Gender lens investing is among the latest trends in impact investing. This approach to investing advocates gender equality for cis and trans girls and women. Recently, a client asked about our approach here at Centered Wealth. Our initial conversation with clients always begins with clarifying specific impact targets that would most fulfill the client’s passion and intentions and, as Stuart would say, from there the real fun begins in designing the investment mix that best aligns with that vision while meeting investment goals. There are a few ways we work with gender lens investing. First is to use activist investment funds that impact corporate decision-making. Second, we look for investment funds that are female-run. And our third strategy is to invest in securities that directly transform women’s lives.

Centered Wealth utilizes activist funds that have been at the forefront of gender, LGBTQ and racial diversity shareholder advocacy since the late 1980s. These funds influence corporate decision-making by submitting shareholder resolutions to influence corporate decisions in the areas of Environment, Social Responsibility and Governance. These issues are increasingly being considered by all shareholders. This is an important shift in shareholder philosophy. Traditionally, corporations viewed returns and dividends as a shareholder’s primary concern. Corporate boards have taken notice and are taking Corporate Social Responsibility

By combining top-down policy changes with bottom-up shareholder resolutions to influence corporate behavior, large multinational corporations have a leadership role to play in issues of gender and racial equality. As investors, pushing them to “do better” impacts not only their employees but also the smaller companies that comprise their supply chains. Doing better, however, doesn’t just mean adding a woman to the board of directors or measuring pay equity within a company. Although these issues are important, they tend to increase the equity of white women of privilege and thus perpetuate racial disparities. In a Wall Street Journal Op-Ed, (10/10/17), Facebook COO Sheryl Sandberg points out, “More companies prioritize gender diversity than racial diversity, perhaps hoping that focusing on gender alone will be sufficient to support all women. But women of color face bias both for being women and for being people of color, and this double discrimination leads to a complex set of constraints and barriers.” Doing better means doing better for all women, especially for women of color and trans women.  This requires engaging companies around global gender issues such as human trafficking, gender-based violence and access to education and healthcare in addition to demanding change in corporate practices such as hiring discrimination and family leave policy (or lack thereof).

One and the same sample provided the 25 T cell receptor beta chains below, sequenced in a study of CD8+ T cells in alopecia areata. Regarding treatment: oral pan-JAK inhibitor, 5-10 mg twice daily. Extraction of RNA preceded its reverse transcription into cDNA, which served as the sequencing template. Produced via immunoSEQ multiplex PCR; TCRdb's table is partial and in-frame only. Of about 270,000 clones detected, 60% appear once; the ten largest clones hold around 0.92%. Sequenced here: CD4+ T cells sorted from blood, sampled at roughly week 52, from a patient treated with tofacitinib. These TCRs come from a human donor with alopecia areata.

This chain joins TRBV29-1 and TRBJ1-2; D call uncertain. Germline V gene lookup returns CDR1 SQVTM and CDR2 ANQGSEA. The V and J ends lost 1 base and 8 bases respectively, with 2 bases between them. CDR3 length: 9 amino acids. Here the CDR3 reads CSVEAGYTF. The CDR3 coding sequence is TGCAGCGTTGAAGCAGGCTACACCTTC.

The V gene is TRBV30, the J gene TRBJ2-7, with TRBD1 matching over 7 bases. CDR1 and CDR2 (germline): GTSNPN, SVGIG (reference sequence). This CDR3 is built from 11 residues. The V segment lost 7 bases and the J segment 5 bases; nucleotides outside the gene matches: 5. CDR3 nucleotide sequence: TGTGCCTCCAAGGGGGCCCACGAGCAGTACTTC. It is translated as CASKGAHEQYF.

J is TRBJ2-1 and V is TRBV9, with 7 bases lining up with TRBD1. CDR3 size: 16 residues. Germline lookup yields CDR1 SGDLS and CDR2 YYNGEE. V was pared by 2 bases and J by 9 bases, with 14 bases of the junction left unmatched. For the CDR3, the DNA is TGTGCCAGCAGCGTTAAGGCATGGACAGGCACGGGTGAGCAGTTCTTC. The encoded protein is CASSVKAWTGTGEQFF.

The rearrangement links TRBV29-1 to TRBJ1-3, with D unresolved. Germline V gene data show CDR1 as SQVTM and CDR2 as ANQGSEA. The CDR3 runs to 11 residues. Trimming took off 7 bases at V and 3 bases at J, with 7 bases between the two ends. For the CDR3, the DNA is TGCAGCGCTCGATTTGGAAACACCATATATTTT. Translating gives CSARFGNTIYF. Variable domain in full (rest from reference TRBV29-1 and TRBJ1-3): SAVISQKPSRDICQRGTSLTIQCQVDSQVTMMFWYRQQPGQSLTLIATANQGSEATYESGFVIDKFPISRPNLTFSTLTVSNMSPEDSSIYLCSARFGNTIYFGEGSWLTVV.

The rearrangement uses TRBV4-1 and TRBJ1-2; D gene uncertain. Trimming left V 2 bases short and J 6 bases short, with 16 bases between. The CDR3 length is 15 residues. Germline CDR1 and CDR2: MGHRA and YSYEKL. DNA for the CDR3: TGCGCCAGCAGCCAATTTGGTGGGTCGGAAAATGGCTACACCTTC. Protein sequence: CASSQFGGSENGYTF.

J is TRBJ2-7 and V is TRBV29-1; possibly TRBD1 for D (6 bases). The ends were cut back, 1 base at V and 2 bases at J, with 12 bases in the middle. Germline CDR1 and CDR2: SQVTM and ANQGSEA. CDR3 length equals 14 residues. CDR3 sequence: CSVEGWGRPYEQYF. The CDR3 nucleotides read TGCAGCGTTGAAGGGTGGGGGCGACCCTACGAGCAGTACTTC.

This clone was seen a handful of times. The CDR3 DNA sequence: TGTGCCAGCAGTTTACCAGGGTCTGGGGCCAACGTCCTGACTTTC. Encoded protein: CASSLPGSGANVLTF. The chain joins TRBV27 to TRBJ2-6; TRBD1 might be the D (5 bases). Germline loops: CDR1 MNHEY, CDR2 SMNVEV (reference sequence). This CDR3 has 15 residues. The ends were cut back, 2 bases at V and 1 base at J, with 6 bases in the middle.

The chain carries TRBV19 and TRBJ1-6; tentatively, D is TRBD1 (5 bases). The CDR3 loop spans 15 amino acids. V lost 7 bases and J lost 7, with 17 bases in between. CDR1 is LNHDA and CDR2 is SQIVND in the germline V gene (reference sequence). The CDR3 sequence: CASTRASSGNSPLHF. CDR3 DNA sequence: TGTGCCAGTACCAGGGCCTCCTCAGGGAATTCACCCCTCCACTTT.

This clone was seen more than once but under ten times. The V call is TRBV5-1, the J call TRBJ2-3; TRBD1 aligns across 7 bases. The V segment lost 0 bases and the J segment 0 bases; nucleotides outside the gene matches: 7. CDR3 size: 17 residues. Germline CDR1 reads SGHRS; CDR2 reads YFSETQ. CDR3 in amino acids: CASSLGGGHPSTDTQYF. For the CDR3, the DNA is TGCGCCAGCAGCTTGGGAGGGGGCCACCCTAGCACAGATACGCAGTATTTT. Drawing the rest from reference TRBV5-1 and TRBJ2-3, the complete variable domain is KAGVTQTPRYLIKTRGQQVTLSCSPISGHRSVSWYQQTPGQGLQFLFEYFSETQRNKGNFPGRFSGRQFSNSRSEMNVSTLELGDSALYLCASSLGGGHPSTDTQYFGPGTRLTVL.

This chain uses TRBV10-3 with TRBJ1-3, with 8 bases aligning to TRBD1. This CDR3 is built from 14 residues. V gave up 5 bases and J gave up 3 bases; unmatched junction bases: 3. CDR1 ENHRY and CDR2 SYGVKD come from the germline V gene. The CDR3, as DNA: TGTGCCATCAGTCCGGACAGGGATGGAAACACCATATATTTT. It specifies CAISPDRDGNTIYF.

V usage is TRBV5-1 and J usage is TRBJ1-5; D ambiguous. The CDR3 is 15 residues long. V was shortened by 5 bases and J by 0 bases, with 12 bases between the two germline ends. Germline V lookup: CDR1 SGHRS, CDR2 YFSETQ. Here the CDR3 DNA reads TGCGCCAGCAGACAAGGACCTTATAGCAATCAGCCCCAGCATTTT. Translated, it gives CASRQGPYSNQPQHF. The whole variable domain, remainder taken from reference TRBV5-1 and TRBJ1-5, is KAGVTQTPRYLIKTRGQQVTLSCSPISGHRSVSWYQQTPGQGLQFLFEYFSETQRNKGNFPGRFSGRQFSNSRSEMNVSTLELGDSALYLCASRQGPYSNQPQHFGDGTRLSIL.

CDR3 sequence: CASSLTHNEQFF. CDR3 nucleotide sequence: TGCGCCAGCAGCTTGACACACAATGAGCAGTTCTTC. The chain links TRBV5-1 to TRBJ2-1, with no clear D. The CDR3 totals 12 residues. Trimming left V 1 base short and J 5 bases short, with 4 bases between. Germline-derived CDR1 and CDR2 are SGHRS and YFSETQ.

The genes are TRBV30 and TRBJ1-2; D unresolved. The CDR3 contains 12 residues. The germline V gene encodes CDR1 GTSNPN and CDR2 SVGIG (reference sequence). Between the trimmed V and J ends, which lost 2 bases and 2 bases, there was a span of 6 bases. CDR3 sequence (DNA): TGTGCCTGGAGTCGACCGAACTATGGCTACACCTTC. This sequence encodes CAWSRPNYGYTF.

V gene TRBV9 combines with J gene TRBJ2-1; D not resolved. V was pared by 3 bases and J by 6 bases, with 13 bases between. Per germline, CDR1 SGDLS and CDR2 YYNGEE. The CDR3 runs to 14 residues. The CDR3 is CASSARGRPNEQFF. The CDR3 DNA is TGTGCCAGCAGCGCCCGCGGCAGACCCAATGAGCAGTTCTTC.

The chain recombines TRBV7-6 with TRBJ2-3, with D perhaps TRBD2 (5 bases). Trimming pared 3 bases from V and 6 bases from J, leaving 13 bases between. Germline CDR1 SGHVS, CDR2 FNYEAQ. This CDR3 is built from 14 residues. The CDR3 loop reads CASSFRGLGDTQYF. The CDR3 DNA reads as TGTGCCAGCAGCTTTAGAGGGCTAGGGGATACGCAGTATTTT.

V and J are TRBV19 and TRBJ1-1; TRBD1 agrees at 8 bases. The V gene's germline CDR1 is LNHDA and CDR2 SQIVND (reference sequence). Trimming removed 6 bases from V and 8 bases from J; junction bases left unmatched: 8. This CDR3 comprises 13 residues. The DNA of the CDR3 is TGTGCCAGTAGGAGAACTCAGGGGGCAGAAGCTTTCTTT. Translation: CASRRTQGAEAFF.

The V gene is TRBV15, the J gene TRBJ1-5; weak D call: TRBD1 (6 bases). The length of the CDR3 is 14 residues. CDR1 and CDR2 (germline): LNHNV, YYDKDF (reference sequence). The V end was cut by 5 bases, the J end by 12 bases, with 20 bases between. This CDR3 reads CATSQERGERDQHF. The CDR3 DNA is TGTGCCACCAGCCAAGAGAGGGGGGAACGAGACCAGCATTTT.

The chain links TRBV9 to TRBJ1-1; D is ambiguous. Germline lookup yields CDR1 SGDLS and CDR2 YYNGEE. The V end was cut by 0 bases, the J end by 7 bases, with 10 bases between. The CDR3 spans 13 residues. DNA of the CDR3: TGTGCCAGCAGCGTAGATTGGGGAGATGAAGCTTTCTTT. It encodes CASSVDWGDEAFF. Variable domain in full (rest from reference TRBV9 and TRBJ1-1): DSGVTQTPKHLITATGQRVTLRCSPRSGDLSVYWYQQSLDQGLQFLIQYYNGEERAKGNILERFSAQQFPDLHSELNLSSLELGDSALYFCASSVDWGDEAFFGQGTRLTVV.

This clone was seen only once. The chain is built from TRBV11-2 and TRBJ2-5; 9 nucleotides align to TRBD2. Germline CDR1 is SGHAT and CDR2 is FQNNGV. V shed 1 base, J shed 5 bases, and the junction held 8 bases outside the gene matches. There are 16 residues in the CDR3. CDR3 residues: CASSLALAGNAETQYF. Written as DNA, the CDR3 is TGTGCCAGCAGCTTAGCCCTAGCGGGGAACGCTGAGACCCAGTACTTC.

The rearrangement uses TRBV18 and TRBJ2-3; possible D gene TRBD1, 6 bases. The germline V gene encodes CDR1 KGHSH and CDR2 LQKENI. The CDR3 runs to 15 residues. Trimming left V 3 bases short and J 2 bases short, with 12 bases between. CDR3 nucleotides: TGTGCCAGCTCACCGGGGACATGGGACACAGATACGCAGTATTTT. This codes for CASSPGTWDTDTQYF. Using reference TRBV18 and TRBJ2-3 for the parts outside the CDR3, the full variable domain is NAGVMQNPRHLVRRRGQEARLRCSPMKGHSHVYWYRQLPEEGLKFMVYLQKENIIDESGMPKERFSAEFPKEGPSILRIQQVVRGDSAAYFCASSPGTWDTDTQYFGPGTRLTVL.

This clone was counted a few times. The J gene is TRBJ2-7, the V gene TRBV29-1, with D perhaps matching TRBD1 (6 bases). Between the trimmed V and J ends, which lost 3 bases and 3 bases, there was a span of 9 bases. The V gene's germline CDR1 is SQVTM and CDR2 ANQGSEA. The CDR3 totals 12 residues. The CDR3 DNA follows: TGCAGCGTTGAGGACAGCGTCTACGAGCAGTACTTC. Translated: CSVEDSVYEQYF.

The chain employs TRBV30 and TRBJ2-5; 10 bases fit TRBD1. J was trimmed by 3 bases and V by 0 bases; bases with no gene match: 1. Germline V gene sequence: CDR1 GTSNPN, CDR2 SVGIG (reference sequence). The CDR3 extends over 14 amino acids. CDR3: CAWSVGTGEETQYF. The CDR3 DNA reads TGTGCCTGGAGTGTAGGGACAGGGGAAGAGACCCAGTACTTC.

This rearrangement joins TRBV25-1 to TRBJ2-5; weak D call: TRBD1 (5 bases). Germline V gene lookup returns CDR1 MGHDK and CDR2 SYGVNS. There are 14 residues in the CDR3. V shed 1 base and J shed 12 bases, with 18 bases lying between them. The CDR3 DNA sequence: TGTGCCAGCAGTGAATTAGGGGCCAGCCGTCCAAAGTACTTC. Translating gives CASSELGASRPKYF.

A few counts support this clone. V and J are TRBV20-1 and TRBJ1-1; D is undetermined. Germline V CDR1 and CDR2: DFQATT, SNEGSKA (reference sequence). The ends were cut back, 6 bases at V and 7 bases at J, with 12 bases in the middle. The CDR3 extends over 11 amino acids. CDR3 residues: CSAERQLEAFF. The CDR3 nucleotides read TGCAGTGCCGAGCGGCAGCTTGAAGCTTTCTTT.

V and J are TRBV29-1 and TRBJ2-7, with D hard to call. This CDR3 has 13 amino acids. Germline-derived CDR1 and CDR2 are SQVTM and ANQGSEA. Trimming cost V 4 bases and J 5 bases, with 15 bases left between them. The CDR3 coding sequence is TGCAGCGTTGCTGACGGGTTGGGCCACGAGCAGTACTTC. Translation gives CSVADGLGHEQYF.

Centered Wealth’s second strategy is to actively seek out investment funds that are managed by women. We offer (depending on client suitability) a number of innovative direct placement social impact products founded and managed by women. Research consistently shows that women fund managers outperform their male counterparts and yet they are underpaid. According to one study published by the Warwick School of Business (6/28/2018), female investment advisors outperform male advisors by 1.8% and also tend to outperform market indexes.  The study notes that these trends could be because female managers are less impulsive and more inclined to think in the long-term while male advisors tend to narrowly prioritize monetary goals and overestimate their skills leading to more frequent trading and riskier choices. Thoughtfully adding these investment options that are managed or founded by women to a portfolio can help address gender inequity and simultaneously increase investor returns.